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The most common misunderstanding of progressive enhancement is that it’s inherently about JavaScript. That’s not true. You can apply progressive enhancement at every step of front-end development: HTML, CSS, and JavaScript.
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Separating out the layers of your tech stack isn’t necessarily progressive enhancement. If you have some HTML that relies on JavaScript to be useful, then there’s no benefit in separating that HTML into a separate payload. The HTML that you initially send down the wire needs to be functional (at least at a basic level) before the JavaScript arrives.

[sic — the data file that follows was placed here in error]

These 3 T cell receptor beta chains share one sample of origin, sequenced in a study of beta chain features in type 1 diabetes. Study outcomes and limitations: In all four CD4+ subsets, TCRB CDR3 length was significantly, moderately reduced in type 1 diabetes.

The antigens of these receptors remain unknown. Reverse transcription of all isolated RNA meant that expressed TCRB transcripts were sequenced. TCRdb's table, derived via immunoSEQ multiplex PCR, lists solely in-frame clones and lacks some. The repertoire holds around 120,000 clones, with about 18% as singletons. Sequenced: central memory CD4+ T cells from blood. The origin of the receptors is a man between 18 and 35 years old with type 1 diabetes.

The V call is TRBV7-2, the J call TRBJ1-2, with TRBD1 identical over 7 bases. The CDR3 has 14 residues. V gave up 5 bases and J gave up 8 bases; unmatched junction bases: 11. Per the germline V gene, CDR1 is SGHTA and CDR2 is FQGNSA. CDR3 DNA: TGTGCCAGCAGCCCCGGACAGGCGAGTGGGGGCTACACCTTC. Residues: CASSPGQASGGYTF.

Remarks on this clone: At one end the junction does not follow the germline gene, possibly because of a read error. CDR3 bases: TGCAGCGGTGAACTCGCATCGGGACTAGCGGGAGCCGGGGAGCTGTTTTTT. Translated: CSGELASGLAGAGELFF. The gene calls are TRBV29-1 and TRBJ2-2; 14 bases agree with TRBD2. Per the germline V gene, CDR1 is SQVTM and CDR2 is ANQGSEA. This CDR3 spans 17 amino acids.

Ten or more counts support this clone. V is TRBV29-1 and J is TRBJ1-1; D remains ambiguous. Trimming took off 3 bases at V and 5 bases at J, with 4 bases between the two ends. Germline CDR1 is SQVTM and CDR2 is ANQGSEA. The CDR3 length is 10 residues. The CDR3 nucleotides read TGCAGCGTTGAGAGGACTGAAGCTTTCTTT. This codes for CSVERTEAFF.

This is a great article on the "approach and mindset" of progressive enhancement. I really like this phrase. After so many years of talking about progressive enhancement, it’s still being widely misunderstood. Also still not cool. While I still think that the PE approach is such a great approach—it doesn't really matter what and how you’d like to enhance—I’ve always felt there are a few reasons, why it never really caught on, or rather became widely practiced:

  1. It can be a lot of work, if e.g. you want to provide a non-JS solution for everything as a fallback;
  2. A lot of budgets aren’t big enough to cover this amount of work (or PE is not important enough…);
  3. You need to know and understand a lot of web technologies. And if you do, go back to 1.

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